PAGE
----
The tangential references to his contemporaries in Lilly’s autobiography give us some idea of when Arthur Gauntlet may have been practising magic and physick. Captain Bubb is mentioned by Lilly, and also by Arthur Gauntlet in his book of practice, so the two were probably acquainted, and may well have been moving in similar circles.
After describing the sale of William Hart’s books in 1634, Lilly went on to describe how “In Lambeth Marsh at the same time lived one Captain Bubb, who resolved horary questions astrologically; a proper handsome man, well spoken, but withal covetous, and of no honesty” Lilly specifically identifies Captain Bubb as having been pilloried for falsehood, which enables us to find out more about Bubb.
It seems clear that Captain Bubb had influential associates, as Boas (1928:161) notes that “In Times Literary Supplement 12 Jan , Bertram Lloyd identifies The Juggling Captain in ‘The Fair Maid of the Inn‘, v.ii, with a Captain Bubb to whom S[amuel]. Rid dedicated The Art of Juggling (1614) and who was pilloried in 1618 for telling fortunes.”
The comedy The Fair Maid of the Inn was first performed in 1626, with the character of the Juggling Captain in it being based on Captain Budd. It had been written by the famous playwright John Fletcher (1579-1625) and some of his collaborators. John Fletcher was one of the most popular and influential playwrights of his day, along William Shakespeare and Christopher Marlowe.
Another person mentioned by Arthur Gauntlet is John Searle, in the heading “A Prayer to God for good Success in Matters written by John Searle Practitioner in Surgery And in Astronomy Ano 1594:” The combination of prayer with surgery points to a John Searle who was a choirman for a year, and was appointed as a minor canon in Westminster Abbey in 1594, holding this post for ten years.
This was probably the same John Searle who had a licence from Cambridge university in 1607 to practice chirurgery, and who published an ephemeris from 1609-1617 with three treatises attached, being (1) on the use of an ephemeris, (2) on the fixed stars and (3) four sections on astrology. The early date of the prayer, 1594, suggests the prayer may have been passed on to Gauntlet or circulated amongst his peers.
There are three sections in the book where Elias Ashmole’s handwriting is found, showing his ownership of Gauntlet’s book. Ashmole (1617-1692) was a noted antiquarian, and the founder of the first public museum in the world, the Ashmolean Museum in Oxford. The very last page of the book has the curious inscription “Ann Savadge in Rosemary Lane” written on a blank page in Ashmole’s hand.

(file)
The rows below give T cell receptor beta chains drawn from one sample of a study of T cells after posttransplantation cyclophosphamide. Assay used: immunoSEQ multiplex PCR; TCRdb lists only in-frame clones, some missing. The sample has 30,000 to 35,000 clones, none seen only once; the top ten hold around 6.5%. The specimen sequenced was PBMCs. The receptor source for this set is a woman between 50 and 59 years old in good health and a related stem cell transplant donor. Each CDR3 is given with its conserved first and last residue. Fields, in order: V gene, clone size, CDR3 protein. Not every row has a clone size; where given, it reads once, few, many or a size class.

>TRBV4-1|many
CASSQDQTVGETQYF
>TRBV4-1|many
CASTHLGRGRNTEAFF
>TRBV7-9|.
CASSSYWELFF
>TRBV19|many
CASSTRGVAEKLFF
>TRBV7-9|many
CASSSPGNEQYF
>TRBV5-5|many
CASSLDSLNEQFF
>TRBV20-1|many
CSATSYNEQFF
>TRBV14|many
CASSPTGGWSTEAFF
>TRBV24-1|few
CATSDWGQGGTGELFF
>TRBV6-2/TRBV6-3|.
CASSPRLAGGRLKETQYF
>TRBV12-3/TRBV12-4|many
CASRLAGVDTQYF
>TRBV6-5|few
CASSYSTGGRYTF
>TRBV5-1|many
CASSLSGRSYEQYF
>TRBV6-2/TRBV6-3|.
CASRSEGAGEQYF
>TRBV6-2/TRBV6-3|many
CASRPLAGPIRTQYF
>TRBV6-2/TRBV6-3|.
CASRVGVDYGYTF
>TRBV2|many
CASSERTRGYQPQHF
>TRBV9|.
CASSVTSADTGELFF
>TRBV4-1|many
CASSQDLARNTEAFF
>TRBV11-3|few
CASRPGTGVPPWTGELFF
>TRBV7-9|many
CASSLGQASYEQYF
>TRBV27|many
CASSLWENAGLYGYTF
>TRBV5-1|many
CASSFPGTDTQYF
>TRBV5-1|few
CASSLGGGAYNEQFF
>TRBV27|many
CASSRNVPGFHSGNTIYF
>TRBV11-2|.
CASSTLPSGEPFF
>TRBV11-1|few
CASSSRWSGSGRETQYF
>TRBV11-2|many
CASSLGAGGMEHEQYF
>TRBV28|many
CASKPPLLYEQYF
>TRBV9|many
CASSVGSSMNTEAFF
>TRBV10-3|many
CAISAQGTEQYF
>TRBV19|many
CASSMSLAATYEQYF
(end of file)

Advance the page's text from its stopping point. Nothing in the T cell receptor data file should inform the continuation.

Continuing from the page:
The identity of Ann Savadge in Rosemary Lane is a mystery. To have possessed the book Ann Savadge would logically have been interested in magic, or more likely a practitioner. As there are two unidentified hands in the book it is likely that one of them is hers, which would make her a practitioner, possibly even a cunning-woman. With Gauntlet having worked with a woman as his speculatrix, it seems appropriate that his book should have subsequently been used by another female magician.
The only Rosemary Lane in London is in Mortlake, which is not only where Dr John Dee lived, but curiously was mentioned by Lilly in his autobiography and was also associated with the alleged witch Sarah Griffith. In July 1704, “Sarah Griffith of Rosemary Lane, was swum in the New River Head. She apparently swam like a cork”. Lilly described how “One Sir Thomas Jay, a Justice of the Peace on Rosemary Lane, issued out his warrant for the apprehension of Poole”. The astrologer William Poole evaded capture due to the death of Jay, and Lilly subsequently gave away a woman called Alice How to him in marriage.
It is clear that Arthur Gauntlet knew numerous other astrologers, magicians and churchmen in early seventeenth century London. Amongst these, the cunning-man and woman seems to stand out as the liminal figure, drawing from different traditions and willing to do what was necessary for success, whether that was to conjure angels, demons, fairie or the dead, or create simple herbal charms or heal using the Psalms. In this we can perhaps see the predecessors of the modern esoteric revival and its diverse strands.
 In this context text refers to both grimoires and books of secrets.
 Cunning-Folk: Popular Magic in English History, Davies, 2003:17.
 “Wrote by himself in the 66th year of his Age”, The Life of William Lilly, Davies:1774:1.
 This street is now called Gray’s Inn Road.
 The Life of William Lilly, Davies, 1774:149.
 The Index of Middle English Prose Handlist XVI, Ogilvie-Thomson, 2000:1.
 The Life of William Lilly, Davies, 1774:36.
 The Life of William Lilly, Davies, 1774:38.
 Elizabethan Drama, Boas, 1928:161.
 Westminster Abbey Reformed: 1540-1640, Knighton & Mortimer, 2003:101.
 Athenae Cantabrigiensis Vol 2, Gray, 1861:530.
 Urbanization and the Decline of Witchcraft: An Examination of London, Davies, 1997:600.
 The Life of William Lilly, Davies, 1774:38.